The Appellate Division of the Supreme Court has stayed for two months a High Court verdict that ordered banks and other financial institutions to stop filing cases of dishonouring of cheques for due loans.
A panel of three judges, headed by Chief Justice Hasan Foez Siddique, passed the stay order on Thursday.
Financial institutions use blank cheques signed by clients as a security to give them loans. If the customer fails to repay, the cheque is used to start cases over cheque dishonouring.
Mohammad Ali, a businessman, filed a plea with the High Court after BRAC Bank had sued him in such a case. The High Court on Nov 23 passed a verdict in favour of the businessman, saying the financial institutions can file a case with the Money Loan Court under the Money Loan Court Act 2003 in the event of defaults. The bank then appealed against the verdict.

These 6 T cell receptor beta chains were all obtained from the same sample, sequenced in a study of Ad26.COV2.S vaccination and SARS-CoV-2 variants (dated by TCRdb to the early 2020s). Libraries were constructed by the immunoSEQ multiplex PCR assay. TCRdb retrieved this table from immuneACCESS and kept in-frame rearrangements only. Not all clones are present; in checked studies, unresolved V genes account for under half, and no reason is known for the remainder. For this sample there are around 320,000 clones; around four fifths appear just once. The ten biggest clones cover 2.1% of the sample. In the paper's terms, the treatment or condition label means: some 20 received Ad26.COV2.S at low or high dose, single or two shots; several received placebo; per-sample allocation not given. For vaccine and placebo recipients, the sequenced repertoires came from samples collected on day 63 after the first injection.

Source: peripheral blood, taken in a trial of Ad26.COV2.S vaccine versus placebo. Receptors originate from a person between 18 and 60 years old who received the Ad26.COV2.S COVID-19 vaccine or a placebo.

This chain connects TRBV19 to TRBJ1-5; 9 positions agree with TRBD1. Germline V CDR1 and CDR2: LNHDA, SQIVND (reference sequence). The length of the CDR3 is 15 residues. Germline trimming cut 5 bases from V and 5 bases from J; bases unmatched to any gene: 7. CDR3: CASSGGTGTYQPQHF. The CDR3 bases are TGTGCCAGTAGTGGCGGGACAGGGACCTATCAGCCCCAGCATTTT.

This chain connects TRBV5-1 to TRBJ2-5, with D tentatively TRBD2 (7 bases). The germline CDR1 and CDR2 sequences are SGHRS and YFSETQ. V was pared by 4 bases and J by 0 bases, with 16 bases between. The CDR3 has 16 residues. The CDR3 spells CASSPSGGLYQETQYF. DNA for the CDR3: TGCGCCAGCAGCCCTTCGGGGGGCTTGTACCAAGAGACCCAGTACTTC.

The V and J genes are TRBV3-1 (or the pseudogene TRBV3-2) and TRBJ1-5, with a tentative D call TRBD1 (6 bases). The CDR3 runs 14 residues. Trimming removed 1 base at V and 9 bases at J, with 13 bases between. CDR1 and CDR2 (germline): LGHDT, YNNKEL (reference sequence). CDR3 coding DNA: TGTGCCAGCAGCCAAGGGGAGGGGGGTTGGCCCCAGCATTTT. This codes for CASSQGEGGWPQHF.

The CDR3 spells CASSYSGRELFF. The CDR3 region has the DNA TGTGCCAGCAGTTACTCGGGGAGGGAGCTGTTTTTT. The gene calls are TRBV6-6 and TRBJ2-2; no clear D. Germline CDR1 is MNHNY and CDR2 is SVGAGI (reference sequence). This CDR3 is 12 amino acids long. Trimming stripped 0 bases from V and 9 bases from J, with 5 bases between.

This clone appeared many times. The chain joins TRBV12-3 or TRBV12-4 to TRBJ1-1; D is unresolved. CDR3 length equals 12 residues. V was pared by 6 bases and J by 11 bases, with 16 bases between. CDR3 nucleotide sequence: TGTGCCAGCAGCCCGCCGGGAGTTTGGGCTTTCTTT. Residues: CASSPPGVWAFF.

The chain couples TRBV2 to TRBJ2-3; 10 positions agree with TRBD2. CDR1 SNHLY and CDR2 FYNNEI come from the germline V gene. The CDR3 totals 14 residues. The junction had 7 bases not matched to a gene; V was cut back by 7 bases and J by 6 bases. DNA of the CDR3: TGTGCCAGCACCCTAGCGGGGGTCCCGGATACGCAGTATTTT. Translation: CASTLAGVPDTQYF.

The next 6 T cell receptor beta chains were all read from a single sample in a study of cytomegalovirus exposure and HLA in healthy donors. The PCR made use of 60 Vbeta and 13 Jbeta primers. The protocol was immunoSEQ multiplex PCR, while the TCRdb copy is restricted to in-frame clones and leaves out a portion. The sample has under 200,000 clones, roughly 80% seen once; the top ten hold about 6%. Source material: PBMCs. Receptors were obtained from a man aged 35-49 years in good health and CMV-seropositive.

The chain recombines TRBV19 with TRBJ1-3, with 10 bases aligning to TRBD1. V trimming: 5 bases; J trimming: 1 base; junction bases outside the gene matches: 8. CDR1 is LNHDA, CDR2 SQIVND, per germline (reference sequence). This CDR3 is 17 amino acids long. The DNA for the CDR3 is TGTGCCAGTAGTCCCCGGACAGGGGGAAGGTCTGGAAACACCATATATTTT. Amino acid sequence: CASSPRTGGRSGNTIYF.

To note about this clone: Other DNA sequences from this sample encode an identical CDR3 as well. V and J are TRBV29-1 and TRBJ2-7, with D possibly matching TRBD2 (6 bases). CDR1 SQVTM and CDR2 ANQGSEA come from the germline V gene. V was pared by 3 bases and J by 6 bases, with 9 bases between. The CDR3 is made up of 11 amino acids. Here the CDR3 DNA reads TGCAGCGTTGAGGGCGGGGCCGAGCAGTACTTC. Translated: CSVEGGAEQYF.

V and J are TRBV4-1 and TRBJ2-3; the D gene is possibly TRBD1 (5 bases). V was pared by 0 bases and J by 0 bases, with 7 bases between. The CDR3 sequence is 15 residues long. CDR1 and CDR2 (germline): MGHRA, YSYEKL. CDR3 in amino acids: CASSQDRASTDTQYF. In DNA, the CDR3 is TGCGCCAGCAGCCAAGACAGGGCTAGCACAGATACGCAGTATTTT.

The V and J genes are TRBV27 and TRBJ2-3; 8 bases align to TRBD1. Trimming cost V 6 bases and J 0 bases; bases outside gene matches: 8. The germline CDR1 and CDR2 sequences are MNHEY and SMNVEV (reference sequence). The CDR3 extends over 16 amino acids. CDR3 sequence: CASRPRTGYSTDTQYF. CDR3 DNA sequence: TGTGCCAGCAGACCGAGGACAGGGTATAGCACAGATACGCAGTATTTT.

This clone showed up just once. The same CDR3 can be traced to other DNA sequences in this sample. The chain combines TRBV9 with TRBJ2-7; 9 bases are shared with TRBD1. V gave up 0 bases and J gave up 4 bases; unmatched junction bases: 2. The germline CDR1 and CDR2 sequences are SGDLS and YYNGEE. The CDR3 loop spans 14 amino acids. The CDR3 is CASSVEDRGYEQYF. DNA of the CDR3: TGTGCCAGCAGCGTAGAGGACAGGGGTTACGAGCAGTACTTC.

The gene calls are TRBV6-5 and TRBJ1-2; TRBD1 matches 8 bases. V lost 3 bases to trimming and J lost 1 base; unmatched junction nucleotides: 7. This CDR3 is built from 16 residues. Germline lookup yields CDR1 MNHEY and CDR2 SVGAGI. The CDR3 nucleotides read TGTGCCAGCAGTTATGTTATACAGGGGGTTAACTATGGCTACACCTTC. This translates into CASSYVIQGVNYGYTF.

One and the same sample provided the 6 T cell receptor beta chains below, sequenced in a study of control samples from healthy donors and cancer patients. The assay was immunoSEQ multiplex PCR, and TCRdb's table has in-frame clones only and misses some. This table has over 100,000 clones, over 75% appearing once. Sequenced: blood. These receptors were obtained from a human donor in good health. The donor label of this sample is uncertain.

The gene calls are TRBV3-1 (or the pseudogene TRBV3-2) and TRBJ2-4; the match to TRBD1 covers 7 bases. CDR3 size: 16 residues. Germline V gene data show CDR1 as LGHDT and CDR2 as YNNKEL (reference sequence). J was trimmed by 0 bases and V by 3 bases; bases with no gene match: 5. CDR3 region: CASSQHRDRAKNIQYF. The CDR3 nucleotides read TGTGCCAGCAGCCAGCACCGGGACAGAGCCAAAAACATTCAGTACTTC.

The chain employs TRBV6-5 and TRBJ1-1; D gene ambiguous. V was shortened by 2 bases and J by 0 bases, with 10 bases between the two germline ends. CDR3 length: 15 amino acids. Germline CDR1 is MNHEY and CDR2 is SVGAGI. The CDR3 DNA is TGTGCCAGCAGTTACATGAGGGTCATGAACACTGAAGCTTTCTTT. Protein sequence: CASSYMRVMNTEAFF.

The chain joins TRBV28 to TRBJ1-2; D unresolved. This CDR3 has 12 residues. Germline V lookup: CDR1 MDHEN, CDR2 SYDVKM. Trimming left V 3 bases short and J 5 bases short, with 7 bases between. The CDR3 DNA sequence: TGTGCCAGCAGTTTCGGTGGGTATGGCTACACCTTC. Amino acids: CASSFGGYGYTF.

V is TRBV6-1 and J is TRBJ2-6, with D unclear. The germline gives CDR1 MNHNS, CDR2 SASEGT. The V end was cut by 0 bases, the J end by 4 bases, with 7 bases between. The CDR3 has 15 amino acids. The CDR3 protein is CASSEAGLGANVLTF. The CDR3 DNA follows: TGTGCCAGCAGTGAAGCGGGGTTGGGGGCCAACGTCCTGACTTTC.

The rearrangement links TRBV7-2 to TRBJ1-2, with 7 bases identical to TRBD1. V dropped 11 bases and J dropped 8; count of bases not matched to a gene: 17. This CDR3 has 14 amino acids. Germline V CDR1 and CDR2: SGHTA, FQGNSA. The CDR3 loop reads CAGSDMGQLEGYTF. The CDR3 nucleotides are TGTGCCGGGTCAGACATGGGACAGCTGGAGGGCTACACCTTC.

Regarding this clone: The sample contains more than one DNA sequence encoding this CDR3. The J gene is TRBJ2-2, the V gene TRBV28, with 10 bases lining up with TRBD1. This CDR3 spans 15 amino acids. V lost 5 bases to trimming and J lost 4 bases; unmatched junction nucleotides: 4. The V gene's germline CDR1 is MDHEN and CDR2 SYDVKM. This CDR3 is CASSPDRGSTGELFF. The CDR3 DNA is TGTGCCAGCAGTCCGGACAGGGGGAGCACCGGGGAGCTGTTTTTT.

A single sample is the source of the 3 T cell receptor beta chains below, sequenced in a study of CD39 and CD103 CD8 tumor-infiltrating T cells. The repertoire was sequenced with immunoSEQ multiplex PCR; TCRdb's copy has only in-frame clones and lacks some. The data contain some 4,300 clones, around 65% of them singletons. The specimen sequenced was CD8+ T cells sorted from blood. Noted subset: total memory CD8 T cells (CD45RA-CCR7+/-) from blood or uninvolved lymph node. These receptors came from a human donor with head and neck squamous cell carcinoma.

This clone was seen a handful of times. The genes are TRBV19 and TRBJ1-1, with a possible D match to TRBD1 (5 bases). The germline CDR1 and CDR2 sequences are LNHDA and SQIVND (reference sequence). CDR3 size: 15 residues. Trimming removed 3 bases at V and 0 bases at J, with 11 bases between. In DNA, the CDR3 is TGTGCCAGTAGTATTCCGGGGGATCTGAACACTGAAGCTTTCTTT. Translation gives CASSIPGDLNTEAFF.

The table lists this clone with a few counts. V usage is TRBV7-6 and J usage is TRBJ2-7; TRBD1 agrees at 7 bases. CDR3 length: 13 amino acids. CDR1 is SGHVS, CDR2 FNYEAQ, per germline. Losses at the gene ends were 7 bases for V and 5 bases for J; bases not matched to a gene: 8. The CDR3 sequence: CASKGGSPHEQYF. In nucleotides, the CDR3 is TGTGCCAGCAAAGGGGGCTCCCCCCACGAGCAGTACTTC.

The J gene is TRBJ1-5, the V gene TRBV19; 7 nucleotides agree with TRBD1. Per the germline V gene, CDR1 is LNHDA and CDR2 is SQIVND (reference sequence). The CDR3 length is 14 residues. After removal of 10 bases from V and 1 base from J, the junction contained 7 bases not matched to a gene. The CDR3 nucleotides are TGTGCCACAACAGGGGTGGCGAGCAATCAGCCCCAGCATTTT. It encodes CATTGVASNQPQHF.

Abdullah Al Baki, the lawyer for Ali, said the Appellate Division also upheld the bail granted by the High Court to his client.
The full version of the High Court verdict was also published on Thursday. It ordered the banks and other financial institutions to detail ways to recover loans while sanctioning the credits.
It also said the financial institutions can start cases over cheque dishonouring if the cheque is provided by the client from a buyer of their properties.
“But [financial institutions] are not legally authorised to take cheques as security for loans and file cases over cheque dishonouring.”
“The trial court shall directly reject such cases filed by the financial institutions.”